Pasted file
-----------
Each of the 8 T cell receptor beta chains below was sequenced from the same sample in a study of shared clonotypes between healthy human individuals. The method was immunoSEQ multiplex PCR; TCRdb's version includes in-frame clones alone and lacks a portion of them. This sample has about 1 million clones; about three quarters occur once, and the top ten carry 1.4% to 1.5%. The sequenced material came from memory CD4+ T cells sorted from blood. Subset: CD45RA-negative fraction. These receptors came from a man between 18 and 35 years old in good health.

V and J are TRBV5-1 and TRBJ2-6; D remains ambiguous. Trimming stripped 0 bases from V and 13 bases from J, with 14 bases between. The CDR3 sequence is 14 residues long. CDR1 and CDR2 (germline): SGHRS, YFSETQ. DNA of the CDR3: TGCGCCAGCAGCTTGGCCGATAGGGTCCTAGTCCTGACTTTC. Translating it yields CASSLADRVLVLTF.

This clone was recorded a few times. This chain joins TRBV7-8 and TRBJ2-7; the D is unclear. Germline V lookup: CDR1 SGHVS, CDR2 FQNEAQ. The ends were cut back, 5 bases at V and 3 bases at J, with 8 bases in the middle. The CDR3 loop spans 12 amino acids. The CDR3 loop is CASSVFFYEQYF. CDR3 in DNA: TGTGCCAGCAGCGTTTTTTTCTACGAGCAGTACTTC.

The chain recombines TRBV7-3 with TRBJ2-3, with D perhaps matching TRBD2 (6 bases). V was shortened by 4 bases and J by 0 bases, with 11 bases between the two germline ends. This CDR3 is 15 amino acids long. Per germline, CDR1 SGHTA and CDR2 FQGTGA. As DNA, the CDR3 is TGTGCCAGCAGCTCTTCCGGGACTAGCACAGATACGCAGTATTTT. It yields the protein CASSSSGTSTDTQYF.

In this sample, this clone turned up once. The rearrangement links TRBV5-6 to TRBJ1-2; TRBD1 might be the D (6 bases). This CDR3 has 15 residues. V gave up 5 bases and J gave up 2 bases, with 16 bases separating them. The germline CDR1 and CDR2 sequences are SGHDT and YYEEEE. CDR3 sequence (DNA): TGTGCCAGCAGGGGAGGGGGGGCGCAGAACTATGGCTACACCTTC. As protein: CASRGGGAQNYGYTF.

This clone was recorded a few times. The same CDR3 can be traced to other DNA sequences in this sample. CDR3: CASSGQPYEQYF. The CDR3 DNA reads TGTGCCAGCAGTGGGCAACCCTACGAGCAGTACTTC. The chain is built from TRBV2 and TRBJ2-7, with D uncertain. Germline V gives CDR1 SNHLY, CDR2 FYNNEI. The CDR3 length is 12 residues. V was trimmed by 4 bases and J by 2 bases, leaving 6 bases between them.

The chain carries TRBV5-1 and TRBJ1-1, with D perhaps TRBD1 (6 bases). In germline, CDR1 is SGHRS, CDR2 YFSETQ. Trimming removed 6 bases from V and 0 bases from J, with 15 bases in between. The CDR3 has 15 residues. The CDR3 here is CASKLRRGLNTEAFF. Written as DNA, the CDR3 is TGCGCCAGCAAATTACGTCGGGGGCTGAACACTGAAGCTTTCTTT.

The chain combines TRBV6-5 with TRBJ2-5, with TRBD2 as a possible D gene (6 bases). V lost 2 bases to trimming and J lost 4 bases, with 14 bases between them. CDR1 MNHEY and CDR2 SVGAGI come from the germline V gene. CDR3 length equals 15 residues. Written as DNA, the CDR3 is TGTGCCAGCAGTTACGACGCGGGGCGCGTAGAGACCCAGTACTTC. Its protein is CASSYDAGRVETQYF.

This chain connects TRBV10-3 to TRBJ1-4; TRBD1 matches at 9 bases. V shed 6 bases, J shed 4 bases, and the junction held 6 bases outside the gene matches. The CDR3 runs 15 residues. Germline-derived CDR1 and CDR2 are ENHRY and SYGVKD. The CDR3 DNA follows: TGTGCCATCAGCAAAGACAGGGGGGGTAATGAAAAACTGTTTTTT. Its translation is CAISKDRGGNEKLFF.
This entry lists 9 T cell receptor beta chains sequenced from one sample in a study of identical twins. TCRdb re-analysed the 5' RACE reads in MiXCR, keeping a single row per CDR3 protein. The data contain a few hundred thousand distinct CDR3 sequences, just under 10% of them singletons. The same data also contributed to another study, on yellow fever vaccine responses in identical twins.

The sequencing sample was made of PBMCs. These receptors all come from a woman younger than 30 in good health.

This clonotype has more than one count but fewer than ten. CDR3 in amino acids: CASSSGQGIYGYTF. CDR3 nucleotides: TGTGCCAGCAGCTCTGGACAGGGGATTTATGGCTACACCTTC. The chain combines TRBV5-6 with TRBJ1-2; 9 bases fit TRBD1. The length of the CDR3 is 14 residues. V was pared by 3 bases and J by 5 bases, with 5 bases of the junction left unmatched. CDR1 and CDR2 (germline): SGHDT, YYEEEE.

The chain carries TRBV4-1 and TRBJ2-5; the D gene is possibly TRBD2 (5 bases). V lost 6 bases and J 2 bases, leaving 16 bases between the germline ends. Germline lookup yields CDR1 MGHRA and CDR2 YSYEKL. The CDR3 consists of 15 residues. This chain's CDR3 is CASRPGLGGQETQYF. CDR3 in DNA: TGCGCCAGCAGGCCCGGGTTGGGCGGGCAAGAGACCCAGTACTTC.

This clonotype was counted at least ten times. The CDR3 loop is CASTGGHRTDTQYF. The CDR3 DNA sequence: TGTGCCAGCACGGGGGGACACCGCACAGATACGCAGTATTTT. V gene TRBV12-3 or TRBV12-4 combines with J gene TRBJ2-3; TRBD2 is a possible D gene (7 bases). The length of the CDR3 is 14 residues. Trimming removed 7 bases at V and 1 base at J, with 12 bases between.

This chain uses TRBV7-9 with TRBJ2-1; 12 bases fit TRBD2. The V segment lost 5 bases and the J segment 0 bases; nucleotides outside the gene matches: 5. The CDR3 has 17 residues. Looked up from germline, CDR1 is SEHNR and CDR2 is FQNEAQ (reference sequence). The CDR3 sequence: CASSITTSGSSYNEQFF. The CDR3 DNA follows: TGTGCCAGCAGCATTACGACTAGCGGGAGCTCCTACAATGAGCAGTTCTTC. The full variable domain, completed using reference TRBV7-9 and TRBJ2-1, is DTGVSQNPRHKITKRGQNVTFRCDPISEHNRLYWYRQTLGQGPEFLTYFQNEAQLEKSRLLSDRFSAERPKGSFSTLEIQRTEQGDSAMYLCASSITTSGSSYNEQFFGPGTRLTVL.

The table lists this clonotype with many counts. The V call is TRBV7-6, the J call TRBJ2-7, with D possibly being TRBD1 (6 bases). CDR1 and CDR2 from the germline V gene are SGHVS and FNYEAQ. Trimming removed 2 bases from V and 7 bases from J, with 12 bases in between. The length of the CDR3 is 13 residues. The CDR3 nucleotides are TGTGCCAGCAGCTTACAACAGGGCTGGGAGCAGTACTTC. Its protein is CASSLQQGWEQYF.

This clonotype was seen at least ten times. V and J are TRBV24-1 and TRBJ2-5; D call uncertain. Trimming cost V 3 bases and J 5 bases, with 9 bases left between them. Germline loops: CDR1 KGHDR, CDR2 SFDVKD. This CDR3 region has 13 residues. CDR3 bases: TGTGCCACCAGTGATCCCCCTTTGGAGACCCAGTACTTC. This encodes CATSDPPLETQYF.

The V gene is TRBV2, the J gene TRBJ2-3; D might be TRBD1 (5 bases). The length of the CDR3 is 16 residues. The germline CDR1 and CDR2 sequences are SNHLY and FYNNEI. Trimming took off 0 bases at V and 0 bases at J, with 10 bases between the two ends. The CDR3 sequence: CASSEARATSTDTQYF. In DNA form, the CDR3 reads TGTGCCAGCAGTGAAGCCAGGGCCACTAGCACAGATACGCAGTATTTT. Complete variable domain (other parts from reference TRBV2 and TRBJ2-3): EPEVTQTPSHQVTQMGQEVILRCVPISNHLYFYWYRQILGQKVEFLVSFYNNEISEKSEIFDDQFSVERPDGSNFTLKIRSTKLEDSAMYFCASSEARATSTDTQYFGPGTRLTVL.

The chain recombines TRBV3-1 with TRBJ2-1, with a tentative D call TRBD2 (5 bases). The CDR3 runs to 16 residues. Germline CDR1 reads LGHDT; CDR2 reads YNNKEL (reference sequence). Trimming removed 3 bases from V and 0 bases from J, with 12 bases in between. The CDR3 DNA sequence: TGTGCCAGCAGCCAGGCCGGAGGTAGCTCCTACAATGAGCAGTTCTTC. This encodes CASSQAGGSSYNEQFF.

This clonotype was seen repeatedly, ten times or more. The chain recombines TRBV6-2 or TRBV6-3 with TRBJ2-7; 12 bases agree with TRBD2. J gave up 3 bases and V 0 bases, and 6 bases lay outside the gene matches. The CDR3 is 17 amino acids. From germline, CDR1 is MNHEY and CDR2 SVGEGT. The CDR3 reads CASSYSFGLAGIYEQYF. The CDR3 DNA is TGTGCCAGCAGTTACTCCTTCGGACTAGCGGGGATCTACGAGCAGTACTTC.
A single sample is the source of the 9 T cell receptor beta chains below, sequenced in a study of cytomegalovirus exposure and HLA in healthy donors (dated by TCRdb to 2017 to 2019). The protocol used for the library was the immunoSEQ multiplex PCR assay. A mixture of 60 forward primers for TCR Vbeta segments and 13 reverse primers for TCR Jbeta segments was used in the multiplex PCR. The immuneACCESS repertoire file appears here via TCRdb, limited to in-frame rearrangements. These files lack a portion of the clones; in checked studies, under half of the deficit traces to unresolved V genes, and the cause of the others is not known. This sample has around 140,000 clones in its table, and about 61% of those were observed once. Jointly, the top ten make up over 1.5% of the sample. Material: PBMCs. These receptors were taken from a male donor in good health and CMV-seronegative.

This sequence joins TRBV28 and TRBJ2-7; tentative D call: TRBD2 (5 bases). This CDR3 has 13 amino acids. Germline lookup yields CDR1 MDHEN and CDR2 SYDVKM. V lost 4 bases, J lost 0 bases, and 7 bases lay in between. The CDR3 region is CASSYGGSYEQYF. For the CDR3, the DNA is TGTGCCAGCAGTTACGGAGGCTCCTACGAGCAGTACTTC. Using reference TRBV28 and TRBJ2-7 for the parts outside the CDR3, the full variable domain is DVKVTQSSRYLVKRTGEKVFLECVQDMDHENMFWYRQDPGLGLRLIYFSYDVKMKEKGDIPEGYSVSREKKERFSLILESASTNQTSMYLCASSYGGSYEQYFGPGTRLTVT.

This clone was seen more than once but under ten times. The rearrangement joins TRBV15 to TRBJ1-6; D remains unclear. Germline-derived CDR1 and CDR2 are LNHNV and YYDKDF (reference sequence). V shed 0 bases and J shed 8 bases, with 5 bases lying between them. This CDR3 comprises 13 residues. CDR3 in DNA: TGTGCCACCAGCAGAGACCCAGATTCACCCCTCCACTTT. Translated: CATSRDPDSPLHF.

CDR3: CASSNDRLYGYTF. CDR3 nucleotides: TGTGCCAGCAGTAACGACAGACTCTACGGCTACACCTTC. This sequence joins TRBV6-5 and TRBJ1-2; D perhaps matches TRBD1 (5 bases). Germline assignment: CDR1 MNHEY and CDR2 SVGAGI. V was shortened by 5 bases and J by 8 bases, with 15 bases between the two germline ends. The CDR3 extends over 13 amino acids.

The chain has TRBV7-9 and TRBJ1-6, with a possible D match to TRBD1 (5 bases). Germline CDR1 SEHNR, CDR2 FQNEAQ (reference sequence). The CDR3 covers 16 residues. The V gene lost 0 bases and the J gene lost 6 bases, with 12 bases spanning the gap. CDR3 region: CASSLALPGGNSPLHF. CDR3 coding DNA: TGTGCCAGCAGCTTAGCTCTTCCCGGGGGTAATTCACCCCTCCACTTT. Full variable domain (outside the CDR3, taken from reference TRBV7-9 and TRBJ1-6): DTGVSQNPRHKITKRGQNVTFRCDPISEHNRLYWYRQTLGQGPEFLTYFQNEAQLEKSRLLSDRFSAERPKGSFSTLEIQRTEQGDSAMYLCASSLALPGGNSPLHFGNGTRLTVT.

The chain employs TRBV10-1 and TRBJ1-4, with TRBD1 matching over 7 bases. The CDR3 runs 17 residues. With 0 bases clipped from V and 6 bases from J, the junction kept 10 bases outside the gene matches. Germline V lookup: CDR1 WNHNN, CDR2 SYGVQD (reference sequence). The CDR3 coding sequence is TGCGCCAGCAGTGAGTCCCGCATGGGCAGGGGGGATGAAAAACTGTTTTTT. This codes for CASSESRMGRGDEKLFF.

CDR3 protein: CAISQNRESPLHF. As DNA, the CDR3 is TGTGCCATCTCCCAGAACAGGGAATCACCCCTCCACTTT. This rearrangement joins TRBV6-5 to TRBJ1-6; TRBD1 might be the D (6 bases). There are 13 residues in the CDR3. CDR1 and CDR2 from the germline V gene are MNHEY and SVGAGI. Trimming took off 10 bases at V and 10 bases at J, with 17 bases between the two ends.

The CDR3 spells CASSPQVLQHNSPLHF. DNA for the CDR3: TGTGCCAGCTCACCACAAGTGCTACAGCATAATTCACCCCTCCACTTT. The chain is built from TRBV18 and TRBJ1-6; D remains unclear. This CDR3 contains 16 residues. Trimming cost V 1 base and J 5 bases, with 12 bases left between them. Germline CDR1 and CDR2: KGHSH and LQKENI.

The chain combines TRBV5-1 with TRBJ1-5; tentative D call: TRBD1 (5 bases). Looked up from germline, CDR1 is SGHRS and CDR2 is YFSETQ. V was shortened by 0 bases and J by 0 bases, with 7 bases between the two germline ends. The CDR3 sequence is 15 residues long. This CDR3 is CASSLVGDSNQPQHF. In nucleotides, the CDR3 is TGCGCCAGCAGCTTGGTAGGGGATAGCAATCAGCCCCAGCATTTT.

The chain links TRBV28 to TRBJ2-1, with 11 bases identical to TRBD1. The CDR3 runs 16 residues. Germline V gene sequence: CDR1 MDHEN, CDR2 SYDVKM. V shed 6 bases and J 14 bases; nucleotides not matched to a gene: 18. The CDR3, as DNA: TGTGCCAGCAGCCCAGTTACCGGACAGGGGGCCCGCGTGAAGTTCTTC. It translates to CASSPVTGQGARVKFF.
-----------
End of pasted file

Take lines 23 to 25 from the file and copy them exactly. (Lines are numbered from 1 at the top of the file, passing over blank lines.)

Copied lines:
This clone was seen more than once but under ten times. The rearrangement joins TRBV15 to TRBJ1-6; D remains unclear. Germline-derived CDR1 and CDR2 are LNHNV and YYDKDF (reference sequence). V shed 0 bases and J shed 8 bases, with 5 bases lying between them. This CDR3 comprises 13 residues. CDR3 in DNA: TGTGCCACCAGCAGAGACCCAGATTCACCCCTCCACTTT. Translated: CATSRDPDSPLHF.

CDR3: CASSNDRLYGYTF. CDR3 nucleotides: TGTGCCAGCAGTAACGACAGACTCTACGGCTACACCTTC. This sequence joins TRBV6-5 and TRBJ1-2; D perhaps matches TRBD1 (5 bases). Germline assignment: CDR1 MNHEY and CDR2 SVGAGI. V was shortened by 5 bases and J by 8 bases, with 15 bases between the two germline ends. The CDR3 extends over 13 amino acids.

The chain has TRBV7-9 and TRBJ1-6, with a possible D match to TRBD1 (5 bases). Germline CDR1 SEHNR, CDR2 FQNEAQ (reference sequence). The CDR3 covers 16 residues. The V gene lost 0 bases and the J gene lost 6 bases, with 12 bases spanning the gap. CDR3 region: CASSLALPGGNSPLHF. CDR3 coding DNA: TGTGCCAGCAGCTTAGCTCTTCCCGGGGGTAATTCACCCCTCCACTTT. Full variable domain (outside the CDR3, taken from reference TRBV7-9 and TRBJ1-6): DTGVSQNPRHKITKRGQNVTFRCDPISEHNRLYWYRQTLGQGPEFLTYFQNEAQLEKSRLLSDRFSAERPKGSFSTLEIQRTEQGDSAMYLCASSLALPGGNSPLHFGNGTRLTVT.